By Anna Victoria Lynch
False and damaging rumours are all too regularly spread about migrant people. This is because we often don’t react well to difference and, in particular, it can be more difficult to understand people who have a different culture. The rumours can have negative immediate and long-term effects. They build barriers between migrant people and local people. They present obstacles to getting access to jobs and services. They can all too easily escalate into both individual and institutional racism. Something needs to be done about rumours, and Limerick has stepped up to the mark.
The City Council of Barcelona, back in 2010, invested in a pioneering new approach to dealing with rumours and addressing the damage they can cause. Its strategy involved creating an anti-rumour network of local organisations, training anti-rumour agents to provide fact-based responses to dominant rumours through their own networks, and public education campaigns to challenge rumours and provide alternative fact-based perspectives.
The idea has spread. Ten European cities are now participating in a Council of Europe initiative, ‘Communication for information’ (C4i). Limerick, no stranger to rumours about itself, is one of those cities. Doras Luimní, founded in 2000 to respond to the needs of refugees and asylum-seekers, has taken on and implemented the anti-rumour initiative in the city.
Migrant people comprise about 10% of Limerick’s population with 18,427 migrants resident in the city and county. The principal nationalities are Polish, Latvian, Lithuanian, Pakistani, Chinese, Nigerian and Indian. They come for many reasons including to set up businesses, to work, to enjoy a better quality of life and to seek safety and asylum. Most live freely in the city and county while some 400, including fifty children, are living in the four direct provision centres in the city and county. All add to the cultural diversity and richness of Limerick and the majority are contributing greatly to the city’s economy by working in local businesses or setting up their own businesses. However, there is still some negativity towards them from local people.
At the start of the C4i initiative in Limerick, Doras Luimní sent out a call to those in its network of local organisations to become part of a working group of “Anti-Rumour Agents” – a term used to describe people who are trained by the C4i team in how to combat rumours and to develop campaign strategies to counter rumours. The workshops provided a starting point from which to begin to collect the different kinds of rumours that Limerick people have about migrants.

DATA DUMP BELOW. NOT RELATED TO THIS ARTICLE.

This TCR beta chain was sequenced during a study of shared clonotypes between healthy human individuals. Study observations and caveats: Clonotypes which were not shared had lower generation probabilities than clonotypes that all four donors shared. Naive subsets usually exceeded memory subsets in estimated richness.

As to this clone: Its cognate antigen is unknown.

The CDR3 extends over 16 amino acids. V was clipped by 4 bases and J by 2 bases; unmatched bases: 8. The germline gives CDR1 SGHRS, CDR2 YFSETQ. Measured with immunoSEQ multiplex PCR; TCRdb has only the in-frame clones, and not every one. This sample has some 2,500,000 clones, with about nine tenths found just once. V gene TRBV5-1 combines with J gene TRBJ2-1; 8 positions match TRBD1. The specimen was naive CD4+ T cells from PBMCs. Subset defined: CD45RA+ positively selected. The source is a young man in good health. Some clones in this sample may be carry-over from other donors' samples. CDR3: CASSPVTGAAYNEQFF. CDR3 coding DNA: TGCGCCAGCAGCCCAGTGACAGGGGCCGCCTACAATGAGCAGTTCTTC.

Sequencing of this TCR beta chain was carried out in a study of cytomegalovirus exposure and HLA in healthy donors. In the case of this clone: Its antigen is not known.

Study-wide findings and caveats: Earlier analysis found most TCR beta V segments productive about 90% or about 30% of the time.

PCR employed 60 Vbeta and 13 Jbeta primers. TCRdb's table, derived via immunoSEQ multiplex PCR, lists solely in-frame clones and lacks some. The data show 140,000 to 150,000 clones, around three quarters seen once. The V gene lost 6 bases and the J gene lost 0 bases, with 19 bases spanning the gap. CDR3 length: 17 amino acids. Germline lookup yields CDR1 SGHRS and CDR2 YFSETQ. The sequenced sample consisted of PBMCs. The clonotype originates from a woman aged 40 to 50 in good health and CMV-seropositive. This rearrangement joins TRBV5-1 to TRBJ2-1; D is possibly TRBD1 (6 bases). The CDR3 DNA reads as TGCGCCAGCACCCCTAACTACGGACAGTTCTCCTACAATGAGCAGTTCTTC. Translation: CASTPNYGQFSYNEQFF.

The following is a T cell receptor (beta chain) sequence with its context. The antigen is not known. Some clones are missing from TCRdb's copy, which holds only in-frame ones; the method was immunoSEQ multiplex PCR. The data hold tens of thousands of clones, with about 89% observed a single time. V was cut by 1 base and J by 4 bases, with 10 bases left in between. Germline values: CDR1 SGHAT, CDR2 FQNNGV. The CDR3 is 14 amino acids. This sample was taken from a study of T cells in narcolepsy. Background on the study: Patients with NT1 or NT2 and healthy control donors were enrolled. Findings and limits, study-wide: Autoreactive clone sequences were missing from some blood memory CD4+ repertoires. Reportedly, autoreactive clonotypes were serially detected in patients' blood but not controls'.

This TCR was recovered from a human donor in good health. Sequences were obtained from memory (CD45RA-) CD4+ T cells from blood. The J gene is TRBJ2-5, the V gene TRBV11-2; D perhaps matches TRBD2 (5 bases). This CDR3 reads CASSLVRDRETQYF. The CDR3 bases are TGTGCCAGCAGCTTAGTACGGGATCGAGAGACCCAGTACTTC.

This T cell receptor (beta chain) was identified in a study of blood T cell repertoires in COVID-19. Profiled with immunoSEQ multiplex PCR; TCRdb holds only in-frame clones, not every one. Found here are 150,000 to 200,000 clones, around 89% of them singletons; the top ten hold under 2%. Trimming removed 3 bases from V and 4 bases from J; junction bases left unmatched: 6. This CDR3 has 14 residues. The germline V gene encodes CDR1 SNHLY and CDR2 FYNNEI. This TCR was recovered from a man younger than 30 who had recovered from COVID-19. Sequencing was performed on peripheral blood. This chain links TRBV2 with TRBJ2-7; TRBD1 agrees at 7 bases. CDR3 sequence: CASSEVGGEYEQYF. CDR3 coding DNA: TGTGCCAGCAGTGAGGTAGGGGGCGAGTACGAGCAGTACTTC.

The five top rumours that seemed to have a hold in Limerick related to social welfare, integration, asylum-seekers, the economy, and free-buggies-on-demand. Migrants are seen as abusing social-welfare benefits. This was particularly strong in relation to payments of children’s allowance benefit. Migrants were viewed as unwilling to integrate into Irish society. Asylum-seekers were understood to live in luxury. Migrants were viewed as not positively contributing to the Irish economy. Migrants were understood to be entitled to free buggies or push chairs for their children, on demand.
These rumours provided a basis from which to develop fact-based informational material to counter myths and misperceptions that can underpin such rumours. The next step was to design interesting and effective ways to engage Limerick people in the C4i campaign. Doras Luimní, working with the Anti-Rumour Agents, designed an Anti-Rumours training programme that could be run in schools and a variety of other organisations, a series of public events and some visual-communication activities.
Anti-Rumours training was provided in the University of Limerick, Mary Immaculate College, and Limerick Institute of Technology. All of these institutions have integrated this training into modules on their courses. The Limerick Youth Service ran the training with their youth groups and brought it to secondary schools. A national conference on improving interculturalism in church communities also made use of the training. The reach of the training was broad and varied. An anti-rumour booklet is being produced.
Limerick has an Integration Strategy and integration forms part of the agenda of the social inclusion officer in its Council. There is an Integration Working Group co-chaired by Doras Luimní. The Anti-Rumours work has helped Doras Luimní to make links with Council members and officials. This has led to a greater involvement for them with Doras Luimní and with issues of integration generally. For example, the City and County Council was involved in steering the Intercultural Cities conference held at the end of 2014. At this event, Mayor Kevin Sheahan signed an inspiring agreement for Limerick to become a European Intercultural City. •
Anna Victoria Lynch is Anti-Rumours intern with Doras Luimní